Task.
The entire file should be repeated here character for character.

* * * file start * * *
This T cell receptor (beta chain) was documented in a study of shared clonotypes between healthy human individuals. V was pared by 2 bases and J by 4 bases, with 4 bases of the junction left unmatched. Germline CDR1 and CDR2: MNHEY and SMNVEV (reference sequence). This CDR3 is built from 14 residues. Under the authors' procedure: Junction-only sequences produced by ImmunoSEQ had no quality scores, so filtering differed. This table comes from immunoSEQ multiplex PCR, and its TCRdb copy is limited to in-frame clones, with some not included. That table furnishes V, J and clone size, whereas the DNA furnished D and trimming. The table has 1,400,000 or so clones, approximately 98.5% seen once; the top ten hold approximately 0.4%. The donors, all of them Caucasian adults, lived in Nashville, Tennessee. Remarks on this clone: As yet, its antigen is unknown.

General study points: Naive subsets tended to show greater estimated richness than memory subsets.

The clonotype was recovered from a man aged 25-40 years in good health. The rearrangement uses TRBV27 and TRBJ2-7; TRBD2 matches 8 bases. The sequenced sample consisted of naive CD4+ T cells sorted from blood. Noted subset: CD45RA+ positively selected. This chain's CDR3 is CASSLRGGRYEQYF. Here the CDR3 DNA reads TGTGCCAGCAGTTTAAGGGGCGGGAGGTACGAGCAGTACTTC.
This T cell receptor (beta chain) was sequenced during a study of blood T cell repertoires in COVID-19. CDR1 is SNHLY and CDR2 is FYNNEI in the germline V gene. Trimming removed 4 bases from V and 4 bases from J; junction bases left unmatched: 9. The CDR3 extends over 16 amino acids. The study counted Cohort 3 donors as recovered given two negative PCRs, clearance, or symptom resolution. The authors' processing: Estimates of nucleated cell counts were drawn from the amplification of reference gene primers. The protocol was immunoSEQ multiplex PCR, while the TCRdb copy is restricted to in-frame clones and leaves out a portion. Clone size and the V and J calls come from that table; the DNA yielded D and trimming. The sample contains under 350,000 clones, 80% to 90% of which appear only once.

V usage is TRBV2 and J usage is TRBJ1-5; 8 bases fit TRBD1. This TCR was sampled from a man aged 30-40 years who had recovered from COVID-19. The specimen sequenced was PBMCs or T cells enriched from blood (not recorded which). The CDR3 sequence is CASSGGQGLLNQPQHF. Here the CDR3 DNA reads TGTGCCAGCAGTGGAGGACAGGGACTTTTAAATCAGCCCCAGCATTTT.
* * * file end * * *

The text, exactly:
This T cell receptor (beta chain) was documented in a study of shared clonotypes between healthy human individuals. V was pared by 2 bases and J by 4 bases, with 4 bases of the junction left unmatched. Germline CDR1 and CDR2: MNHEY and SMNVEV (reference sequence). This CDR3 is built from 14 residues. Under the authors' procedure: Junction-only sequences produced by ImmunoSEQ had no quality scores, so filtering differed. This table comes from immunoSEQ multiplex PCR, and its TCRdb copy is limited to in-frame clones, with some not included. That table furnishes V, J and clone size, whereas the DNA furnished D and trimming. The table has 1,400,000 or so clones, approximately 98.5% seen once; the top ten hold approximately 0.4%. The donors, all of them Caucasian adults, lived in Nashville, Tennessee. Remarks on this clone: As yet, its antigen is unknown.

General study points: Naive subsets tended to show greater estimated richness than memory subsets.

The clonotype was recovered from a man aged 25-40 years in good health. The rearrangement uses TRBV27 and TRBJ2-7; TRBD2 matches 8 bases. The sequenced sample consisted of naive CD4+ T cells sorted from blood. Noted subset: CD45RA+ positively selected. This chain's CDR3 is CASSLRGGRYEQYF. Here the CDR3 DNA reads TGTGCCAGCAGTTTAAGGGGCGGGAGGTACGAGCAGTACTTC.
This T cell receptor (beta chain) was sequenced during a study of blood T cell repertoires in COVID-19. CDR1 is SNHLY and CDR2 is FYNNEI in the germline V gene. Trimming removed 4 bases from V and 4 bases from J; junction bases left unmatched: 9. The CDR3 extends over 16 amino acids. The study counted Cohort 3 donors as recovered given two negative PCRs, clearance, or symptom resolution. The authors' processing: Estimates of nucleated cell counts were drawn from the amplification of reference gene primers. The protocol was immunoSEQ multiplex PCR, while the TCRdb copy is restricted to in-frame clones and leaves out a portion. Clone size and the V and J calls come from that table; the DNA yielded D and trimming. The sample contains under 350,000 clones, 80% to 90% of which appear only once.

V usage is TRBV2 and J usage is TRBJ1-5; 8 bases fit TRBD1. This TCR was sampled from a man aged 30-40 years who had recovered from COVID-19. The specimen sequenced was PBMCs or T cells enriched from blood (not recorded which). The CDR3 sequence is CASSGGQGLLNQPQHF. Here the CDR3 DNA reads TGTGCCAGCAGTGGAGGACAGGGACTTTTAAATCAGCCCCAGCATTTT.